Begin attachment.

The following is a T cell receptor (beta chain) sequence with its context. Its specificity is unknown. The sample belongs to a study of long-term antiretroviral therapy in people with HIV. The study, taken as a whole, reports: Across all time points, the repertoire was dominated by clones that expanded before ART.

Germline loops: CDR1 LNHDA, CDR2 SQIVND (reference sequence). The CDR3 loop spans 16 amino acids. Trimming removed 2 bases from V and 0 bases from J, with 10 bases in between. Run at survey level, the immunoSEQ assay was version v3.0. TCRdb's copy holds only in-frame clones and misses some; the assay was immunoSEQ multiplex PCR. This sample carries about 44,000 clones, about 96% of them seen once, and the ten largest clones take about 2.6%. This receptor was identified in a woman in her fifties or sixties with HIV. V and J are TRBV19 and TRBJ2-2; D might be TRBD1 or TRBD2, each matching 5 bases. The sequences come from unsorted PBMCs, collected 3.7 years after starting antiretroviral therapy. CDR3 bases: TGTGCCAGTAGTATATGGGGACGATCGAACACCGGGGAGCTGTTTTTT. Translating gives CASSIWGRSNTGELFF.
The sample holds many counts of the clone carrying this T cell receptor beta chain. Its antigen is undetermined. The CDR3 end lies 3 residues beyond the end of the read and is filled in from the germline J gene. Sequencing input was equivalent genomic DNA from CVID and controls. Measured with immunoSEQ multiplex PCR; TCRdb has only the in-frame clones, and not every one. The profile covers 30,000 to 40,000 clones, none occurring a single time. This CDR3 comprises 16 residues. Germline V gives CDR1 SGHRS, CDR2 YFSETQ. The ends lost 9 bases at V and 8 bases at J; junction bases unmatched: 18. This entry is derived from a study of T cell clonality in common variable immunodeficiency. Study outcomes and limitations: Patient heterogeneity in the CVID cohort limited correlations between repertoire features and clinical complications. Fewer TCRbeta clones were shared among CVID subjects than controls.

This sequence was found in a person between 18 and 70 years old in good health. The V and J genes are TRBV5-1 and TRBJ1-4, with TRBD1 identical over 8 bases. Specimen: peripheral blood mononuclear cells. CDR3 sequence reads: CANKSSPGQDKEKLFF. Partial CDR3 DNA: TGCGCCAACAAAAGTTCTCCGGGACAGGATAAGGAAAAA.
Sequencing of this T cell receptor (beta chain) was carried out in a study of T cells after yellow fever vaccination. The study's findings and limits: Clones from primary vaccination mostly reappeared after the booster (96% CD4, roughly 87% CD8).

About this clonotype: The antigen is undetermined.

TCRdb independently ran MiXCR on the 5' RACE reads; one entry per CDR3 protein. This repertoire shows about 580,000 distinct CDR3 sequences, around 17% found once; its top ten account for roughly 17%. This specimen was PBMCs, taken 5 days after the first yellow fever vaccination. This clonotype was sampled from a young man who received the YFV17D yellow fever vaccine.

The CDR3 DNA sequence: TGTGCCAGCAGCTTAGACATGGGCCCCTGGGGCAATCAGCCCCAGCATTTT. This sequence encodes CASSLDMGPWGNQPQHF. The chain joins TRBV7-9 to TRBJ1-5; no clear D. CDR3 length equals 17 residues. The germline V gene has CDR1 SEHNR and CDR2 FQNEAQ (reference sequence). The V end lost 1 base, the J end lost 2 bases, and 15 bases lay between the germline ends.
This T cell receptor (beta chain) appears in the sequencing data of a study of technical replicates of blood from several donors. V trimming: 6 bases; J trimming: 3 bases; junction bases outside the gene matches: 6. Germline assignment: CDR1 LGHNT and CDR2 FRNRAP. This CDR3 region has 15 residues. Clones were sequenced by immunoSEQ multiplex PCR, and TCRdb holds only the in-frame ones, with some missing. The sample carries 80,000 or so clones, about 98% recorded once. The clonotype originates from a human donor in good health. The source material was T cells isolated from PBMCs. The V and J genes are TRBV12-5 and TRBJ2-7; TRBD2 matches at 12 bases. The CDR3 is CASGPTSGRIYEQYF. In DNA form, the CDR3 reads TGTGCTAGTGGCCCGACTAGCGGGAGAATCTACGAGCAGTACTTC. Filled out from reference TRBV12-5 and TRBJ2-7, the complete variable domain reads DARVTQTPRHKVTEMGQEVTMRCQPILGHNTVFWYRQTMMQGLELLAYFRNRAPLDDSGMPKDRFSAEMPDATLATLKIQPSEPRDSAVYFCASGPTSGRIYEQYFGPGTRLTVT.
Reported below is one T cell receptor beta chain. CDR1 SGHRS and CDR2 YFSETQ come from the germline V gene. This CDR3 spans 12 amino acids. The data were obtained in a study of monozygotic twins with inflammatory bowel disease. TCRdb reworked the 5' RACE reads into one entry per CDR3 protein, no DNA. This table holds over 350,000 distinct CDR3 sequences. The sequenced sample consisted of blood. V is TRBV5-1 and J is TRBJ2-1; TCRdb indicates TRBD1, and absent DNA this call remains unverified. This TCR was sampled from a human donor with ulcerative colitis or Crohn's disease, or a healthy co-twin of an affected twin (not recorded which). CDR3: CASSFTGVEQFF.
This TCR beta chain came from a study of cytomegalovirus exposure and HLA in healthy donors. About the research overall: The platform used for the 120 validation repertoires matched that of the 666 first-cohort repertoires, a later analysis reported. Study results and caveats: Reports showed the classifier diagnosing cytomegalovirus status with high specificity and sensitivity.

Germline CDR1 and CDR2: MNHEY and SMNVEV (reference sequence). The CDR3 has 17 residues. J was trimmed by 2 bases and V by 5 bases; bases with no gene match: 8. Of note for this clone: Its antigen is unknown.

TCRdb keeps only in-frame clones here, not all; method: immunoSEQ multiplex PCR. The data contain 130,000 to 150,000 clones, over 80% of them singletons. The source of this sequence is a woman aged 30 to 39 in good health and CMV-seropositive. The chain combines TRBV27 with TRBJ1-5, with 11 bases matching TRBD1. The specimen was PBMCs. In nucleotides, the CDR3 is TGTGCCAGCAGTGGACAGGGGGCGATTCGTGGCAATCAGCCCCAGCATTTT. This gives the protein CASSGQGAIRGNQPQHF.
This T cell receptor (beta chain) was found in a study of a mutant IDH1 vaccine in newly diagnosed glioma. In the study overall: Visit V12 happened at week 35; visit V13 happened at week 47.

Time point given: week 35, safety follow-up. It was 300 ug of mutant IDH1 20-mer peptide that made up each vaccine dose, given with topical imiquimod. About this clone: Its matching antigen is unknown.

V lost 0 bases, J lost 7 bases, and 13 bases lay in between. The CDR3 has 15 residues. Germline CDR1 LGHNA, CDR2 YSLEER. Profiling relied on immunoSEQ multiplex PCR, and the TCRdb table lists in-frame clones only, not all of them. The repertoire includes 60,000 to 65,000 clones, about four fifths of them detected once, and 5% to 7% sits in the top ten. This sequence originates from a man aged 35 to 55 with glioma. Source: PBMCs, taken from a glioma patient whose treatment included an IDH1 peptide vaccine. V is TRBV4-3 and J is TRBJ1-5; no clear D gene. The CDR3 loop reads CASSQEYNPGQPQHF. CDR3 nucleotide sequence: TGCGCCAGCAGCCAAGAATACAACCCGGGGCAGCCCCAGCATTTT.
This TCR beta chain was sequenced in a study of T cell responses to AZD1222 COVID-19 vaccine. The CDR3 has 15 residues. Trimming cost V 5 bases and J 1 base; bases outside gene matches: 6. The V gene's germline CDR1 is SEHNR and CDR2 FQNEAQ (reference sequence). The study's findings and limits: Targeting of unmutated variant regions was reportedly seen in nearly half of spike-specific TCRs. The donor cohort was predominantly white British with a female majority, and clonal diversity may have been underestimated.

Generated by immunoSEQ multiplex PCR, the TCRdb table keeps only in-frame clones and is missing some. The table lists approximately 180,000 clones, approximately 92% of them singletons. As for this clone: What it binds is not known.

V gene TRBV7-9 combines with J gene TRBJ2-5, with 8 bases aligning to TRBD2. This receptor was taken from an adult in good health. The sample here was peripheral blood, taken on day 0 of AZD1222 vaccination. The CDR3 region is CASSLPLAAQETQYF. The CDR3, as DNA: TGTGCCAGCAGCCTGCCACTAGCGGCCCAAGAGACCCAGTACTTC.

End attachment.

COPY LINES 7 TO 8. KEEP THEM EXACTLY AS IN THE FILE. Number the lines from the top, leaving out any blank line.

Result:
TCRdb independently ran MiXCR on the 5' RACE reads; one entry per CDR3 protein. This repertoire shows about 580,000 distinct CDR3 sequences, around 17% found once; its top ten account for roughly 17%. This specimen was PBMCs, taken 5 days after the first yellow fever vaccination. This clonotype was sampled from a young man who received the YFV17D yellow fever vaccine.

The CDR3 DNA sequence: TGTGCCAGCAGCTTAGACATGGGCCCCTGGGGCAATCAGCCCCAGCATTTT. This sequence encodes CASSLDMGPWGNQPQHF. The chain joins TRBV7-9 to TRBJ1-5; no clear D. CDR3 length equals 17 residues. The germline V gene has CDR1 SEHNR and CDR2 FQNEAQ (reference sequence). The V end lost 1 base, the J end lost 2 bases, and 15 bases lay between the germline ends.